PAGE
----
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RS Receives Whitney M. Young Jr. Award at National AIA

Thousands of architects and professionals gathered in Atlanta to attend the 2015 American Institute of Architects National Convention. This year's theme, Impact, examined how architects impact their communities, both global and local. It was also a notable year for Auburn University Rural Studio, who was involved in various activities throughout the convention.

Foremost among these, Rural Studio was honored with the 2015 Whitney M. Young Jr. Award. Since 1972, the award has been given to recognize firms and architects that have advanced social justice in their field through such areas as inclusiveness, affordable housing, and universal access. The award is named after American Civil Rights activist Whitney Moore Young Jr., who, during its 1968 National Convention, famously challenged the AIA’s lack of socially progressive advocacy. Previous recipients include Habitat for Humanity in 1988, National Organization of Minority Architects (NOMA) in 2007, and, most recently, Ivenue Love-Stantley, FAIA in 2014.  Rural Studio is the first academic program to receive this award.

Andrew Freear, director of Rural Studio, accepted the award from AIA President Elizabeth Chu Richter, FAIA in front of a packed exhibition hall, where just the previous morning President Bill Clinton had given the keynote address. In his acceptance speech, Freear stated that “Rural Studio is pure unadulterated joy in designing and making,” and he emphasized the close relationship that Rural Studio has built with its Hale County neighbors over the past 21 years. Good design is for everyone, and in Hale County “that desire comes from within. Rural Studio is just a vehicle for that desire.” Freear shared his joy and pride in knowing that 27 local businesses supported the annual Pig Roast celebration this apring, which is significant for such a small community. The speech was heartfelt and invigorating and undoubtedly inspired many of those who heard it.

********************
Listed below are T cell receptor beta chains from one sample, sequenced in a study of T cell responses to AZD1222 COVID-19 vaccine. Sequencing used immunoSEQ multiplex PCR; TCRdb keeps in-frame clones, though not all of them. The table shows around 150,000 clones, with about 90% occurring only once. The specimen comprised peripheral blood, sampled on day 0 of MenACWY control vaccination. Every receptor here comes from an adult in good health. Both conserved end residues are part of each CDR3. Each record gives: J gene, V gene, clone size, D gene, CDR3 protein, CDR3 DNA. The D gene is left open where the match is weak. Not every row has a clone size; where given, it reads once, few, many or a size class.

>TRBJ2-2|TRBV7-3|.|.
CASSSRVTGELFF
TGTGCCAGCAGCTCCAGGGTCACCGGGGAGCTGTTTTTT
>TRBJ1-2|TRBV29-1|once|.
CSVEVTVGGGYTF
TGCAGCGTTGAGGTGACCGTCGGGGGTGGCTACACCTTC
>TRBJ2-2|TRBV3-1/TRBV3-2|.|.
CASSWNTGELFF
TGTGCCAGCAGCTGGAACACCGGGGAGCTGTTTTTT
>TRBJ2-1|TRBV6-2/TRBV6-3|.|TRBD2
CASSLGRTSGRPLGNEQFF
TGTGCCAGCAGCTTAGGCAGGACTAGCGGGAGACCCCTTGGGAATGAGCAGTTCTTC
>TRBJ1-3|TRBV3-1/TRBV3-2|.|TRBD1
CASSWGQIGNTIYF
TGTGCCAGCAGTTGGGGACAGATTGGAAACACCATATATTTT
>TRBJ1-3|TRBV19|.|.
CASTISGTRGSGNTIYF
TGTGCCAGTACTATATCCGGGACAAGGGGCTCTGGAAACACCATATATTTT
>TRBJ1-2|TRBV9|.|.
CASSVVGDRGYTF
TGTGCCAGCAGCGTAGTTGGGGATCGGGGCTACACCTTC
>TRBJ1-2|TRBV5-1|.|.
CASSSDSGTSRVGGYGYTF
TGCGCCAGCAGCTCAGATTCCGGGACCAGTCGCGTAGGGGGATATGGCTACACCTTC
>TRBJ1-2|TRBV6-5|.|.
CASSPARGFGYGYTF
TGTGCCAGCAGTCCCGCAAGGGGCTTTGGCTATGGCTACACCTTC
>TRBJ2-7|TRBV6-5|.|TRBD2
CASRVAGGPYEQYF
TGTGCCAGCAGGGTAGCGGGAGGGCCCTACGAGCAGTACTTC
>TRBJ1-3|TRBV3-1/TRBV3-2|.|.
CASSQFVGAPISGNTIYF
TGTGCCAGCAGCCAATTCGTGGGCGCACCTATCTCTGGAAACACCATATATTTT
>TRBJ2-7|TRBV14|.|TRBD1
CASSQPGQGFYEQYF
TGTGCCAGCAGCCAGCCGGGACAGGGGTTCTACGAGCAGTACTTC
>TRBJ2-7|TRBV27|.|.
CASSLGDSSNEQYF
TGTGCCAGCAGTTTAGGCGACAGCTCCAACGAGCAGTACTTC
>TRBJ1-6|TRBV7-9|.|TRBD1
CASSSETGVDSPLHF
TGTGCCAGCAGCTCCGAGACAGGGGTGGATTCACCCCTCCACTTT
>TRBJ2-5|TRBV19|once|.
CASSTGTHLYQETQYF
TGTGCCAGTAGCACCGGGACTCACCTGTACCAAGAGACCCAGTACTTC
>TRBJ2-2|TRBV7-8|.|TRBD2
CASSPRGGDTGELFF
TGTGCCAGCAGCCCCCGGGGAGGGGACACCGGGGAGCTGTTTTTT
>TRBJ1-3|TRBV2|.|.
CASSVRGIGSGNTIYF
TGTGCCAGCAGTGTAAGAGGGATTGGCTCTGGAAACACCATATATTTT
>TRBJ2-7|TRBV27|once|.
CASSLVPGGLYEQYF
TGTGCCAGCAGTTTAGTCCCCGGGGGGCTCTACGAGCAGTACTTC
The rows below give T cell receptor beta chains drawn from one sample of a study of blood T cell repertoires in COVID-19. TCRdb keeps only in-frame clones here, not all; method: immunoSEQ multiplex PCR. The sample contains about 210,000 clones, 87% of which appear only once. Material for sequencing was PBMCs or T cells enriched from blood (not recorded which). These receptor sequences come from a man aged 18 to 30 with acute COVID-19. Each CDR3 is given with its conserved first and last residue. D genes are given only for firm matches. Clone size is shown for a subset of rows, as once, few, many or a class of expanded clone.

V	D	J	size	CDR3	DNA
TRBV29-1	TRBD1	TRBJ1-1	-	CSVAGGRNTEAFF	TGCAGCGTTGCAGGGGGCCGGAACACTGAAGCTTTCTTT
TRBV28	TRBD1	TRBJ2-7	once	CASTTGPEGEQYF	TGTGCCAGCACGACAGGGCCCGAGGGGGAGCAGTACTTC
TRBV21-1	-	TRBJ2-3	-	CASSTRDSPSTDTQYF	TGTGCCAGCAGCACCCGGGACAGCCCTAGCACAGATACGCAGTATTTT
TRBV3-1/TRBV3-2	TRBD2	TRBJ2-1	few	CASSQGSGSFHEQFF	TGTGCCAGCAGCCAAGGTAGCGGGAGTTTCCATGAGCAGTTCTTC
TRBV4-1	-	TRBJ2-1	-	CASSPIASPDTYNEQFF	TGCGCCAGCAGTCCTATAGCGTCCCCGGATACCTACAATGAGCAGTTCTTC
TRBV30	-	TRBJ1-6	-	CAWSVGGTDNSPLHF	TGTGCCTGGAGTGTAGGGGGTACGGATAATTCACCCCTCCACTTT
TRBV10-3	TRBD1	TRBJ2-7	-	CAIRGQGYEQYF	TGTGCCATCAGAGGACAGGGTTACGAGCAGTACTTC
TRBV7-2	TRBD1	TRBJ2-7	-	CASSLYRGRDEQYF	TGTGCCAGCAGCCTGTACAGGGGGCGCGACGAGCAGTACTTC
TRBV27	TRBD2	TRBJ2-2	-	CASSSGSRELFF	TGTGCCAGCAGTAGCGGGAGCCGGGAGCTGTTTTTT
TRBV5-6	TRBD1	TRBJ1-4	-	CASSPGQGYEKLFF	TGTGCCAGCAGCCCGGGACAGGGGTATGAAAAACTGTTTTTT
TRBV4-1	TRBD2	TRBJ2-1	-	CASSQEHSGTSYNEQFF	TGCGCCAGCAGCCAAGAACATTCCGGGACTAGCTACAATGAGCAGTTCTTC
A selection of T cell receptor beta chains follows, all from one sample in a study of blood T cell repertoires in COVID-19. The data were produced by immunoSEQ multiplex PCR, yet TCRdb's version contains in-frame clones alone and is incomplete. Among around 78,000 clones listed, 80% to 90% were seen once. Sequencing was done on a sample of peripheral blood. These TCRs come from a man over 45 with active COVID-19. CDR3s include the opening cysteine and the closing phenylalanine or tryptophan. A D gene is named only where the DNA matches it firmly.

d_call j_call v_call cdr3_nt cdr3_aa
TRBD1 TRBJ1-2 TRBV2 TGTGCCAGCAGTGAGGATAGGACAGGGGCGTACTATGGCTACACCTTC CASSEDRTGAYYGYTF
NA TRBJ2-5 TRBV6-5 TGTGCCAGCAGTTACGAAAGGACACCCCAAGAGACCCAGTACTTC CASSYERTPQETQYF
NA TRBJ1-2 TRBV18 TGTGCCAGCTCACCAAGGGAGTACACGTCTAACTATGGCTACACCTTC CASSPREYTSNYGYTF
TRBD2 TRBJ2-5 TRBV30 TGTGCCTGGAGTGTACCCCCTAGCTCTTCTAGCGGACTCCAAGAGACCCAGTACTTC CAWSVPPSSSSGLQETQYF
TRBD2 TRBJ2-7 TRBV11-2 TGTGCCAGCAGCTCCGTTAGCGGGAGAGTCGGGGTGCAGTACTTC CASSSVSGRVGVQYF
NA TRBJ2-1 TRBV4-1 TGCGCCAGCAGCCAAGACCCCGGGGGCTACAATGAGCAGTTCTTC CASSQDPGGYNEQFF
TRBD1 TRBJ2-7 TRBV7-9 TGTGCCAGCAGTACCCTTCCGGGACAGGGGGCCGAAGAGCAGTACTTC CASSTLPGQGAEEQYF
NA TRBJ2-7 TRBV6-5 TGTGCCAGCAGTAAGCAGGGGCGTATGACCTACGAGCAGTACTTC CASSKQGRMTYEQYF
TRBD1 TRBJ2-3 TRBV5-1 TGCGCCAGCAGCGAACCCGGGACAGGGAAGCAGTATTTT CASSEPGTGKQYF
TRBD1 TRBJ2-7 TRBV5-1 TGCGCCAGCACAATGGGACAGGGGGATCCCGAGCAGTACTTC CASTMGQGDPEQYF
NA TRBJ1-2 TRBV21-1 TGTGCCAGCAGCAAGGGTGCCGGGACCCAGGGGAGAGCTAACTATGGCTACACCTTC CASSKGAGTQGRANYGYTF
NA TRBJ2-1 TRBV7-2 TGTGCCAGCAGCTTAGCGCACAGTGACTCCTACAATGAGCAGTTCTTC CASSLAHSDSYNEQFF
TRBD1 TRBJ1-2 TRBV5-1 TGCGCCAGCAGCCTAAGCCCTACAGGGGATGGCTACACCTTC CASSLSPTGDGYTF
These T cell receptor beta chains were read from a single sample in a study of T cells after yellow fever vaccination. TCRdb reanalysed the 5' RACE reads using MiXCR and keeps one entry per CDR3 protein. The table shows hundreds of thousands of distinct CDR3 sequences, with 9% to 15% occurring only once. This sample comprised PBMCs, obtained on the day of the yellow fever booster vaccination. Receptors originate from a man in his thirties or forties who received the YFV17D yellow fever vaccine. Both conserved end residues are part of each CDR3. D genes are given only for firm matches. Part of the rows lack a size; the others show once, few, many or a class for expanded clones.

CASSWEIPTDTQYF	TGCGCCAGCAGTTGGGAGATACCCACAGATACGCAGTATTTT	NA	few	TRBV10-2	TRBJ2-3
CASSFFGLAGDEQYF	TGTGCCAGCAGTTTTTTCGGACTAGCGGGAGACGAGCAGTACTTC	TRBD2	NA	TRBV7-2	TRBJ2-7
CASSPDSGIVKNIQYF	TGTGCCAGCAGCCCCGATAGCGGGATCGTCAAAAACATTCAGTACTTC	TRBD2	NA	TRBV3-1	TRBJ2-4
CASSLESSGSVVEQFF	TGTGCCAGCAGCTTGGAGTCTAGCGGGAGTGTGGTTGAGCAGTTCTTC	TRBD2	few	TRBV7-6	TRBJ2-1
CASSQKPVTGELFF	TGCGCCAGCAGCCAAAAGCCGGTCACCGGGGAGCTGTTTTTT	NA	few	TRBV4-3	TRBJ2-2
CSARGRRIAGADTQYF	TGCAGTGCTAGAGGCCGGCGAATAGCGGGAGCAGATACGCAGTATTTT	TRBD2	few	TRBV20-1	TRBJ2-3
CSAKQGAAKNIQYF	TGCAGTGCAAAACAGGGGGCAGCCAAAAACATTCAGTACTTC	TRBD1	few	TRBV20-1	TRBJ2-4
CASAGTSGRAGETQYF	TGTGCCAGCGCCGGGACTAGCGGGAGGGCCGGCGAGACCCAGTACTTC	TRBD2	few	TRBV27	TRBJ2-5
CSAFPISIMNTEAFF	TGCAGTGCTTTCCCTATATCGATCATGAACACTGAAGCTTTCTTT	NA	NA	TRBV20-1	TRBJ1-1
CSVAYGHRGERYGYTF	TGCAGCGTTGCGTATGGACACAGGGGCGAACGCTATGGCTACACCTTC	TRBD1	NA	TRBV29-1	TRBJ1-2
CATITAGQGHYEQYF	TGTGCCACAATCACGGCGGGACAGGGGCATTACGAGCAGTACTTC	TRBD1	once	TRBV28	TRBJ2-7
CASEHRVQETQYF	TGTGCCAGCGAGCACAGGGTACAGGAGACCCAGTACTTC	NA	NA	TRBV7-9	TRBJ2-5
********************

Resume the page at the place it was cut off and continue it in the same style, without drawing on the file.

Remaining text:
In addition to the award, Freear also took part in a seminar, hosted by Frank Harmon, titled, “Regionalism in a Global Environment,” with Marlon Blackwell and Roberto de Leon, Jr.. Freear stressed the importance of learning from the local community to inform design. 

Following the seminar, Freear and Timothy Hursley signed copies of their book, Rural Studio at Twenty.

Over 150 alumni and friends of the CADC gathered at the college reception, which was sponsored by Regions Bank. While the college hosts receptions at most AIA conventions, having Atlanta as the host site, along with the opportunity to celebrate the Whitney Young Award, helped make this event one of the best attended ever. The gathered crowd included alumni from across the globe and from at least five decades of alumni classes. 

The evening featured the debut public screening of Rural Studio Love Stories, a short film directed by Timothy Hursley and Dave Anderson.The film was funded through a grant from the National Endowment for the Arts—Art Works Program.